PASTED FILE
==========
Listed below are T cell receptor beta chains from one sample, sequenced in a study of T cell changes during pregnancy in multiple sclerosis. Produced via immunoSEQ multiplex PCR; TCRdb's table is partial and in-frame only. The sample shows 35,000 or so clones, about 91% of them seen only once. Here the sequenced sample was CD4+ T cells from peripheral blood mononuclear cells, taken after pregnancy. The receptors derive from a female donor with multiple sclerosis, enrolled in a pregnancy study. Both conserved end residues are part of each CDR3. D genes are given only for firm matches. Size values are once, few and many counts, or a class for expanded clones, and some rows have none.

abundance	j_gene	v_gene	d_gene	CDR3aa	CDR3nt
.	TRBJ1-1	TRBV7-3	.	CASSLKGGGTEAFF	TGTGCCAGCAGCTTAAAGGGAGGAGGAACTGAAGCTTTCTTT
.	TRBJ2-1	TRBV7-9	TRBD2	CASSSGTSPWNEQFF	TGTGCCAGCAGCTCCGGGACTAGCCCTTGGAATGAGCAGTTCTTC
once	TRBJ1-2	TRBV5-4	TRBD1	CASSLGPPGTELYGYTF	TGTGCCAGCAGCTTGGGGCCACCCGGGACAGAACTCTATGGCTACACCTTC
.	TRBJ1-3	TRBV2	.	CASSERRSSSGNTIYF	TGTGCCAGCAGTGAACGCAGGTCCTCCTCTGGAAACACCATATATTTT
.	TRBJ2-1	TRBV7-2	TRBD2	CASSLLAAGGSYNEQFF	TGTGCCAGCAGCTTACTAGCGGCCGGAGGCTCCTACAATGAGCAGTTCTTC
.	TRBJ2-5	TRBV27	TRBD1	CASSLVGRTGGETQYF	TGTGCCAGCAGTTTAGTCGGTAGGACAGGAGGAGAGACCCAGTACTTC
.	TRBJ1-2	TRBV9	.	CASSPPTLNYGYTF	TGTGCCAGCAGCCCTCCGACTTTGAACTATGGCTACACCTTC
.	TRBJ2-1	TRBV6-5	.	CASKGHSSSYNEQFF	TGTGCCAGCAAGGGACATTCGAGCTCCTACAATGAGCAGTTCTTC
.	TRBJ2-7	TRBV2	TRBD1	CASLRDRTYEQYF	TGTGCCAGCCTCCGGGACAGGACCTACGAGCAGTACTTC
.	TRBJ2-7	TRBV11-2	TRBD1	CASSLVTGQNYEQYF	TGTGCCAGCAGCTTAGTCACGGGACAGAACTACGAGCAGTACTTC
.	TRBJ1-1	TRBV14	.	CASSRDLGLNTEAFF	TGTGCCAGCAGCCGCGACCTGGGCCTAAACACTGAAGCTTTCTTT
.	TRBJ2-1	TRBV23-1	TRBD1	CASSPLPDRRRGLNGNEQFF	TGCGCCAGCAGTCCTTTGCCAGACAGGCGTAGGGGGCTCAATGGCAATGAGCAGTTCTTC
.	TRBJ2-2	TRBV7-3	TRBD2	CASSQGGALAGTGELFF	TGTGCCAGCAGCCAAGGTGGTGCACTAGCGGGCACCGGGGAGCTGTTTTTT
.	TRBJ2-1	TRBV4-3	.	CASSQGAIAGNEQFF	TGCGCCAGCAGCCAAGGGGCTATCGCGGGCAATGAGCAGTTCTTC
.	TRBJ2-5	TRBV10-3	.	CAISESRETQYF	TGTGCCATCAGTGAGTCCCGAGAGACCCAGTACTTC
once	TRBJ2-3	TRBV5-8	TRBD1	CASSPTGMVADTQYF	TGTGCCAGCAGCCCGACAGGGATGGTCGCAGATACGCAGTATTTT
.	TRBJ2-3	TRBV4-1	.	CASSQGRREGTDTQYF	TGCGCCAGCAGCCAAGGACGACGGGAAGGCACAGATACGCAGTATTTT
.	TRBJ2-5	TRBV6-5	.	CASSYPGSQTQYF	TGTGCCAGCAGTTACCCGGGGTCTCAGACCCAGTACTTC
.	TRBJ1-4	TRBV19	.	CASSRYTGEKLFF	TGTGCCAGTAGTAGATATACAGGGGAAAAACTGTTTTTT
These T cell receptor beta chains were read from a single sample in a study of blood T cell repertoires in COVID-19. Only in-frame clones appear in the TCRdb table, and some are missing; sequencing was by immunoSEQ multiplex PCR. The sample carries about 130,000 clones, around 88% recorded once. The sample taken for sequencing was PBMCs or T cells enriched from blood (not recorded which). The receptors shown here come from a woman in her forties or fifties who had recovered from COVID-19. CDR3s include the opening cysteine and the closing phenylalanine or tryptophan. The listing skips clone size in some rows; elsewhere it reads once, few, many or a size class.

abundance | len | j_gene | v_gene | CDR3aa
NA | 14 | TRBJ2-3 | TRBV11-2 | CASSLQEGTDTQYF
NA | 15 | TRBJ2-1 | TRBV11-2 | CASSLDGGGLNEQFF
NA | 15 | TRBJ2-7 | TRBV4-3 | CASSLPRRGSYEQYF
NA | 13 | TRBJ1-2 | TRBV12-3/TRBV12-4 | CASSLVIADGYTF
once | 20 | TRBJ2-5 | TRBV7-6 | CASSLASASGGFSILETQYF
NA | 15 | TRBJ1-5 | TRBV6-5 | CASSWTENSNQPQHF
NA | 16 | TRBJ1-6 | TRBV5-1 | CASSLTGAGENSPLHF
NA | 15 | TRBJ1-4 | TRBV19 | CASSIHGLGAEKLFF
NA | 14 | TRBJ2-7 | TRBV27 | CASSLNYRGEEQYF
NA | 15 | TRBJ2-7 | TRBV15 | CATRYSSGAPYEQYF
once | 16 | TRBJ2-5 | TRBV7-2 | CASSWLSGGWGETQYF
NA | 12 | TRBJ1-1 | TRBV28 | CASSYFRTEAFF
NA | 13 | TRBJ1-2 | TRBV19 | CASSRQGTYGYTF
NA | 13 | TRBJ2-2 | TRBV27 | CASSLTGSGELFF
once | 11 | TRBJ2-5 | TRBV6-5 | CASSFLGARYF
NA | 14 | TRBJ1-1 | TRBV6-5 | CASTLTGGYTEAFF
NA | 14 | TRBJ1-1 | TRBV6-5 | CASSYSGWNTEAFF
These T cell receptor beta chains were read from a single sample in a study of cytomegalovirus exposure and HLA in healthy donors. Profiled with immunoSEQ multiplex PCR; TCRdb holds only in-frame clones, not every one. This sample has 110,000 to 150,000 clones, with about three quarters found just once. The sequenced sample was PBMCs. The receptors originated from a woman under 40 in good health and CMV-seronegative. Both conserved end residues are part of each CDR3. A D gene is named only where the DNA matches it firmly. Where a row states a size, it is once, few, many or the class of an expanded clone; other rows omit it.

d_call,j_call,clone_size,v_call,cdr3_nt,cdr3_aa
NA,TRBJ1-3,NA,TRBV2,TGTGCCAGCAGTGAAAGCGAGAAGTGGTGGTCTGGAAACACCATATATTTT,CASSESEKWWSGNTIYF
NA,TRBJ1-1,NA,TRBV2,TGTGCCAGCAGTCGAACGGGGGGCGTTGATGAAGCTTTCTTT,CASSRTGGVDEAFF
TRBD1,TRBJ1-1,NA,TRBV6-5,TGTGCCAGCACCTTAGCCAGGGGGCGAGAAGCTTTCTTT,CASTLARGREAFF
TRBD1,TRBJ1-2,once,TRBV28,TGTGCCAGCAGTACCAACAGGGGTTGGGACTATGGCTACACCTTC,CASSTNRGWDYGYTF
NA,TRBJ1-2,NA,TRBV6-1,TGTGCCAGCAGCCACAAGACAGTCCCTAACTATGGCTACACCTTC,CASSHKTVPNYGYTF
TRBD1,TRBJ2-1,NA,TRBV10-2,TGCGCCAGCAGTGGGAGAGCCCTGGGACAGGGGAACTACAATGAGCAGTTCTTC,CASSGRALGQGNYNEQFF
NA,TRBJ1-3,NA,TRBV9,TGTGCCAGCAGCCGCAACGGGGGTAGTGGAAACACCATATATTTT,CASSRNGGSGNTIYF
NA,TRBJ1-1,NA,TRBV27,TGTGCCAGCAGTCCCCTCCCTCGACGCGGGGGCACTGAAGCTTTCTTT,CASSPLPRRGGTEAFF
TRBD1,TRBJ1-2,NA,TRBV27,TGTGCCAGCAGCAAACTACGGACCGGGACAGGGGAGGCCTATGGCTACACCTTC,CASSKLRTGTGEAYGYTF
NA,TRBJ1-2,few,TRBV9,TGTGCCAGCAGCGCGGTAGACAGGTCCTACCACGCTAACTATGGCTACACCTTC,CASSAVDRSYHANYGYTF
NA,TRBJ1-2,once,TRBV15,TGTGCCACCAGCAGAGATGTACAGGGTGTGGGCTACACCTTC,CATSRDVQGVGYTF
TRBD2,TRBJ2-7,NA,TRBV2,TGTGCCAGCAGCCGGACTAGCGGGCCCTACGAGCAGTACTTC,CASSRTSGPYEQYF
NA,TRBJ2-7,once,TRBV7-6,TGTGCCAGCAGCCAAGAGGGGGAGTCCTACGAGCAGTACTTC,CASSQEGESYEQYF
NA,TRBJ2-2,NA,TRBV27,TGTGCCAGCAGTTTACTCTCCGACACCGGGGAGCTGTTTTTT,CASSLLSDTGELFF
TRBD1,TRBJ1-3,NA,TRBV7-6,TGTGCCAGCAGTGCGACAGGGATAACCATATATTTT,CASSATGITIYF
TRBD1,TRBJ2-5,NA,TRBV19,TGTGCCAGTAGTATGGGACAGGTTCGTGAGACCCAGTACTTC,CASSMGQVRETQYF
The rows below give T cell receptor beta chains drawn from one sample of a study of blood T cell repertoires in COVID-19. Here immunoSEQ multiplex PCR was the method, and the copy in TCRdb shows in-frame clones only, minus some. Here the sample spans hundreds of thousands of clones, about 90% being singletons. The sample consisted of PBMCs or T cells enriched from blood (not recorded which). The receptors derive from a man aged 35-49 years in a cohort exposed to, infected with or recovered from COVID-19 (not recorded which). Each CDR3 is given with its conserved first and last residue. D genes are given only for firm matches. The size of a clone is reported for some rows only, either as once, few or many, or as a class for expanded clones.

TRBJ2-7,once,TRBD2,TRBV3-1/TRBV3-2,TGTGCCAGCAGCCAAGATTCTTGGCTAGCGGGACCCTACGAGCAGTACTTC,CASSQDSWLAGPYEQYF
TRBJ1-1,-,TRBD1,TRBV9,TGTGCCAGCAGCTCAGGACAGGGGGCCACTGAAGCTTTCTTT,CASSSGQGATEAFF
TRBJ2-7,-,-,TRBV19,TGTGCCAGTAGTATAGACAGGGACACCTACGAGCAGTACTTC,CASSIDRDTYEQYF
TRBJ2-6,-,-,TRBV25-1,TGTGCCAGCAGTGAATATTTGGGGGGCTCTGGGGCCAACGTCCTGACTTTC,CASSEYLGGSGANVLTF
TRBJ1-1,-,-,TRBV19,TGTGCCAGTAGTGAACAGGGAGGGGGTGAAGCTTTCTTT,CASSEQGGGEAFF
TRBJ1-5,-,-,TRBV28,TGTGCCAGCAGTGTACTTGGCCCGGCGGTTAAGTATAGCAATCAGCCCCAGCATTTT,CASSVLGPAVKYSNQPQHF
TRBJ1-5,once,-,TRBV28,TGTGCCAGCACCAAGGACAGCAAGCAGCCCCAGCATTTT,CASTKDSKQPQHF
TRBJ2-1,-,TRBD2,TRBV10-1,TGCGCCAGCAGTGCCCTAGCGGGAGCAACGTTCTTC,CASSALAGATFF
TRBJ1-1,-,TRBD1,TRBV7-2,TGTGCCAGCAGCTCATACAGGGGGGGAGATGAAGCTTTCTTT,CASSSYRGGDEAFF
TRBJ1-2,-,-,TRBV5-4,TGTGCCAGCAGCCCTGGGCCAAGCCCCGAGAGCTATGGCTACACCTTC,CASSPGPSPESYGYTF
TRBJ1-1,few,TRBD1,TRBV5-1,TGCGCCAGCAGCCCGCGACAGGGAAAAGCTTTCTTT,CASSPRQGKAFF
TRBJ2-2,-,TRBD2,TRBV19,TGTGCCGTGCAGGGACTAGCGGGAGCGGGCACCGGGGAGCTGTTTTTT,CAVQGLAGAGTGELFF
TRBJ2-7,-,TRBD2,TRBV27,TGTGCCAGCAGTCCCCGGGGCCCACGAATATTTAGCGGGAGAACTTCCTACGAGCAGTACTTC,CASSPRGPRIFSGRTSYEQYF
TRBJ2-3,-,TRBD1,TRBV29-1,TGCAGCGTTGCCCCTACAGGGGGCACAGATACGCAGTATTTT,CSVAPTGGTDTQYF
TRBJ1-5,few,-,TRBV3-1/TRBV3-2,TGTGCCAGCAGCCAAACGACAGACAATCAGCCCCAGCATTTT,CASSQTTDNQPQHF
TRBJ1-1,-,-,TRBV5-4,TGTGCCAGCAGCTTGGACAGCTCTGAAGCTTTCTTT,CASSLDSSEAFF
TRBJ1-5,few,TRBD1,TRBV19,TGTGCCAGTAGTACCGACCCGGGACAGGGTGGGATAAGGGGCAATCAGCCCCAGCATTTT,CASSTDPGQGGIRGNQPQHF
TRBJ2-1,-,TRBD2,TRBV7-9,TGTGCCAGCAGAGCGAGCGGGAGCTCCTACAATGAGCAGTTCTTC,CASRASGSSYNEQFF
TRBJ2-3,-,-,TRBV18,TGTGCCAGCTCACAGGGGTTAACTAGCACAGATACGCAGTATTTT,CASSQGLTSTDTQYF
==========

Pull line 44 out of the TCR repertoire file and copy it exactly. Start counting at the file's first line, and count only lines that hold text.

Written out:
NA,TRBJ1-1,NA,TRBV2,TGTGCCAGCAGTCGAACGGGGGGCGTTGATGAAGCTTTCTTT,CASSRTGGVDEAFF